2. Allow supporters (or ‘members’ if scheme above is a success) to see the financial performance of the club. I said above that “more communication leads to more engagement, and more engagement will lead to more involvement.” This is also true in the area of finances. To flesh this out a little:
    • If income was lower than expected for the previous season, and the club has a shortfall, why not tell supporters and spell out the choice that either a) supporters cover the shortfall, b) the playing budget is reduced, c) further investment is required – e.g. a share issue?
    • If matchday income is up due to supporter involvement, why not let people know so they are heartened and re-double their efforts?
    • If it’s obvious that groundsharing is costing the club vast swathes of its playing budget, why wouldn’t fans redouble our efforts to bring extra income into the club in the short term?
    • This doesn’t mean that club finances would be completely open, because this would massively undermine both the board’s negotiating position with suppliers and the manager’s negotiating position with players. But there is no reason at all why a Profit & Loss summary could not be produced every year, and reviewed with club members. All I am talking about is something like this…(and please, accountants and business owners, don’t go mad at me…I know it’s “wrong”…I’m illustrating the sort of basic level of detail you’d need to illustrate how possible and easy this is. I also know that the numbers are totally unrealistic before somebody also comments on that):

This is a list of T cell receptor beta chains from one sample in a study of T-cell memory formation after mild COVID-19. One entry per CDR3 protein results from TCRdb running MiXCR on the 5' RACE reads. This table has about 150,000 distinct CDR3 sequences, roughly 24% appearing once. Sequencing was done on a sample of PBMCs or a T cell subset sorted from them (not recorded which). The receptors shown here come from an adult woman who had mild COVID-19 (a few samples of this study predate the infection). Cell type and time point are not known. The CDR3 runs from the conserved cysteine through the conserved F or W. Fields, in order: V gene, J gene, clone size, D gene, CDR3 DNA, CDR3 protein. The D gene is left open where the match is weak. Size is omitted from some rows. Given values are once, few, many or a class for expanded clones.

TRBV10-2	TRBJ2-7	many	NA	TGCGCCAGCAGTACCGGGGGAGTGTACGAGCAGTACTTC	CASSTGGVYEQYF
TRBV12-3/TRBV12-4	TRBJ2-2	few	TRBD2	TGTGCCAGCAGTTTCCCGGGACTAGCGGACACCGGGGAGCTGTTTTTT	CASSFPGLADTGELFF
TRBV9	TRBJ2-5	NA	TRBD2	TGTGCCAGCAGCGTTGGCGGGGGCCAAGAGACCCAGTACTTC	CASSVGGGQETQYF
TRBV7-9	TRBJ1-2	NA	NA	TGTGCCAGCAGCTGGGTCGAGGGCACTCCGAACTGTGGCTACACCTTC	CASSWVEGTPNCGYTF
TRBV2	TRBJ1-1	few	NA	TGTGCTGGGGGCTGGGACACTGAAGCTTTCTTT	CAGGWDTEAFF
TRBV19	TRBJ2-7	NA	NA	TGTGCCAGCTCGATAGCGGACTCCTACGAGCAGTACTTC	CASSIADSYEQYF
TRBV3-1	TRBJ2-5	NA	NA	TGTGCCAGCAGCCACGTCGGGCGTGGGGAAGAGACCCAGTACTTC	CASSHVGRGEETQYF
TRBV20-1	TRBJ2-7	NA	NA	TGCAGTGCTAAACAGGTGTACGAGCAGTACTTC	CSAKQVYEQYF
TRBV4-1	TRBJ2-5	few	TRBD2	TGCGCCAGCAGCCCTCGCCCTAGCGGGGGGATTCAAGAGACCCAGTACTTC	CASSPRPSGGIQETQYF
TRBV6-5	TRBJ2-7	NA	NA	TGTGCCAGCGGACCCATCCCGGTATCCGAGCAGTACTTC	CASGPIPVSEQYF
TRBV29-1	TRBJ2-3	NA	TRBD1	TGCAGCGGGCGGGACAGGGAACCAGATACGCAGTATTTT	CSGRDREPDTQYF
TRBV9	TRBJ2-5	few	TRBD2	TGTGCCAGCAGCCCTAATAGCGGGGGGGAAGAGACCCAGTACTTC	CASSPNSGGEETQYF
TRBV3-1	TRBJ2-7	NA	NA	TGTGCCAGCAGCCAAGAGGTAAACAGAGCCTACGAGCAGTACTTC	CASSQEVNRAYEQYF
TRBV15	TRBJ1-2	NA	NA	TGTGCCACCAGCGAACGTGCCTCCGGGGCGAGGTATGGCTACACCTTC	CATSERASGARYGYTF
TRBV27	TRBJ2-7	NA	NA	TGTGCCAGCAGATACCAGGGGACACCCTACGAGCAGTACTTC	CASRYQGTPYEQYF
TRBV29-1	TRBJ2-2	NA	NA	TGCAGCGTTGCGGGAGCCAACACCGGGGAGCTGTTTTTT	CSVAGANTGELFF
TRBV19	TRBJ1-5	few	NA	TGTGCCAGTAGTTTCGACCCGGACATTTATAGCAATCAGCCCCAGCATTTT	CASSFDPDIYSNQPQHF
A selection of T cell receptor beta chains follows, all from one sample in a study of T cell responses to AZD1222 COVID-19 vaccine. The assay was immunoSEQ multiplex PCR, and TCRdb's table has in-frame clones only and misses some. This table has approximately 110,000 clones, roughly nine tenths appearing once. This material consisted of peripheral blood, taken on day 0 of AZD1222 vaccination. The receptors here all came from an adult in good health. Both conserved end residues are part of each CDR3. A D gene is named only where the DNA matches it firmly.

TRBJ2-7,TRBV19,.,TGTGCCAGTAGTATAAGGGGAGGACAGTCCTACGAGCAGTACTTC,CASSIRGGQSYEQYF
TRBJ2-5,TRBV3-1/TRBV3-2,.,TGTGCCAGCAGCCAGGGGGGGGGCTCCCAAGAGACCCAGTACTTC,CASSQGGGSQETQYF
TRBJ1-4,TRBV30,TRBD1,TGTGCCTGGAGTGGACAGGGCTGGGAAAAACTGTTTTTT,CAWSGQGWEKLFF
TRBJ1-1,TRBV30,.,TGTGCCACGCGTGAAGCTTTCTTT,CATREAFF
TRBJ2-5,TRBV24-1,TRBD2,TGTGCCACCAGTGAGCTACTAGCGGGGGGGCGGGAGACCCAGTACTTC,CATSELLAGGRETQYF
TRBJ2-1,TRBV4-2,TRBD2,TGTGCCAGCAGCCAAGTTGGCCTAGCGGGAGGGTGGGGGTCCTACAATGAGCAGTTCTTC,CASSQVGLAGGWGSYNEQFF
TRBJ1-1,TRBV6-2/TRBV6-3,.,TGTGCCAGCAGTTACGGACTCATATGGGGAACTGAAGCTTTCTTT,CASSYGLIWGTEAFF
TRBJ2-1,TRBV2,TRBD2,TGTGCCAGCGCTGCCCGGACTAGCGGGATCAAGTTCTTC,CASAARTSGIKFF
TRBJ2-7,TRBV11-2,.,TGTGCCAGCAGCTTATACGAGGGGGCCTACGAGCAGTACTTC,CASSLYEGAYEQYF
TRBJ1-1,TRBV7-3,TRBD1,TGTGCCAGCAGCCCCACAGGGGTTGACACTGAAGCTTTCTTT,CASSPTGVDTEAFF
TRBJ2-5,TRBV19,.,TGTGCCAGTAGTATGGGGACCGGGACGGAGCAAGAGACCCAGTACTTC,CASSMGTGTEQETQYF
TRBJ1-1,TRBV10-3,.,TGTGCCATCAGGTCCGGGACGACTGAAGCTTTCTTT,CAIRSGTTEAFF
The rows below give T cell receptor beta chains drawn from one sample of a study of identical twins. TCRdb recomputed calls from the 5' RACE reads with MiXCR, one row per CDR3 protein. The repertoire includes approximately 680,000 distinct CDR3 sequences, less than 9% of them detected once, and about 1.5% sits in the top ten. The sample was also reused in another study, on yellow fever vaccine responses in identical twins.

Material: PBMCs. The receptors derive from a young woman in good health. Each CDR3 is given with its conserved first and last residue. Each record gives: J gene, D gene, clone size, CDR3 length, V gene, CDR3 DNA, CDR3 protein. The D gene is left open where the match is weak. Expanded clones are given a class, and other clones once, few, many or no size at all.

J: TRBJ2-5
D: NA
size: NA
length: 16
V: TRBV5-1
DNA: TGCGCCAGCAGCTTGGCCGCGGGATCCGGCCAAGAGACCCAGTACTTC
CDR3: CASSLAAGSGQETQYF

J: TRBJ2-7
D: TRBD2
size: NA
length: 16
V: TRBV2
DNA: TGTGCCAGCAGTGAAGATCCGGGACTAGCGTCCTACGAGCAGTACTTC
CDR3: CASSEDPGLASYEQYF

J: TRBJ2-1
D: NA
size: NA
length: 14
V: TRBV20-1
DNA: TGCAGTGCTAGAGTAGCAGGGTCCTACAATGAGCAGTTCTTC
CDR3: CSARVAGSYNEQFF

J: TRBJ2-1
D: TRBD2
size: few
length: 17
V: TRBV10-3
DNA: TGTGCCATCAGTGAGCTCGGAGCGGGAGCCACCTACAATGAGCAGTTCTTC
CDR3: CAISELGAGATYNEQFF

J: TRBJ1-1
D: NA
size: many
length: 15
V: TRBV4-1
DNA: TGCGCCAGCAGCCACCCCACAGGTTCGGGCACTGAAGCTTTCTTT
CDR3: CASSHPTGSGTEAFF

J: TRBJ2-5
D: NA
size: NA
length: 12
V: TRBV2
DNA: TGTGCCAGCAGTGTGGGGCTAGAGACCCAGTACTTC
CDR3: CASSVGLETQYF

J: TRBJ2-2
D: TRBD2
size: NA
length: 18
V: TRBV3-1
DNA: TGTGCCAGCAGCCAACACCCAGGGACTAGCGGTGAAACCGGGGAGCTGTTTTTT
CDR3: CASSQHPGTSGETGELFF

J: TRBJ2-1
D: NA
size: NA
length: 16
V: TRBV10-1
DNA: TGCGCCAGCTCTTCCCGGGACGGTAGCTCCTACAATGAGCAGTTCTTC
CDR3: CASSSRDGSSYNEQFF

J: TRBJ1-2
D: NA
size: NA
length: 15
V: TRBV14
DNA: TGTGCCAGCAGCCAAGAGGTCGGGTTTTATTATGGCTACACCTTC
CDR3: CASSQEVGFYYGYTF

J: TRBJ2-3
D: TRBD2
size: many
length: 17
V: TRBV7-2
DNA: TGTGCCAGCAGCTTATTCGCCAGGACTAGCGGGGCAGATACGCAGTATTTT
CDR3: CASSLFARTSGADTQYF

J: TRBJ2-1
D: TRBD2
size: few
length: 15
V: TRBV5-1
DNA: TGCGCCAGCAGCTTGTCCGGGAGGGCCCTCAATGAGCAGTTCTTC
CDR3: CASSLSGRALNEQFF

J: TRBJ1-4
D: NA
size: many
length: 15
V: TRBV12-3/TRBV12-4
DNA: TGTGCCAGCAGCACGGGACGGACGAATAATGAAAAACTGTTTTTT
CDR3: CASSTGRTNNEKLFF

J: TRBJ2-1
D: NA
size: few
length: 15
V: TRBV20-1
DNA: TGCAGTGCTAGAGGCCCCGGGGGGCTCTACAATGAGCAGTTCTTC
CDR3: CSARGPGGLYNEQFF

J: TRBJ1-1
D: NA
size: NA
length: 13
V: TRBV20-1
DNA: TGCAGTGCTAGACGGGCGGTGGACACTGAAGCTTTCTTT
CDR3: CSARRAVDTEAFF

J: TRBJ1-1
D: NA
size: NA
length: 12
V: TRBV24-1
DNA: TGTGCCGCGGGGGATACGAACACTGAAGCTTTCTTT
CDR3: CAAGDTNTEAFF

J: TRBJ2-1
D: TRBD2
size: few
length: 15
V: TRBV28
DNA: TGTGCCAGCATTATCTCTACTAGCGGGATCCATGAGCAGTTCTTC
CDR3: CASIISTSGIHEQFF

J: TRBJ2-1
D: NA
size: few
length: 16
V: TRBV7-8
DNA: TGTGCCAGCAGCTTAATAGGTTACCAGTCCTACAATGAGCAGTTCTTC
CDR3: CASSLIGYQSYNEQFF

Without dedicated volunteers, a non-league football club cannot survive. We are very lucky to have the people who currently act as volunteers, all of whom are universally recognized as brilliant. But we need more people to volunteer, firstly because the club cannot expect those people to carry on giving so much of their time and effort for ever, and even more importantly, because with more volunteers we can begin to improve what the club does on matchdays and expand our presence in the community, rather than just aiming to maintain the status quo.

In my opinion and experience, there are two main barriers to more people volunteering to help the club:

  • People don’t know the club needs help, don’t think that the club would appreciate the help, or simply don’t know how to go about helping;
  • People are scared that helping will be too big a commitment.

So, what needs to happen ASAP?

  1. Be open about volunteering requirements, wishlists, and “nice to haves”. Sometimes we are told if the club desperately requires more volunteers, but when were we last told if the club would benefit from, or even could do with, more volunteers? Some roles cannot be done without: turnstile operators etc. Some roles are clearly very beneficial: 50/50 salespeople etc. Some roles are important, but have hidden rather than direct benefits: programme editor. And some roles are nice to have people to do, but not essential: social media etc. Let’s get this all written down, and then fill in who does the roles currently. Let’s see where the gaps are. Then let’s advertise internally every summer and see which gaps can be closed. I’m sorry to say this, but it seems like a closed shop at the moment…a bit of a clique. We’ve got to stop that immediately.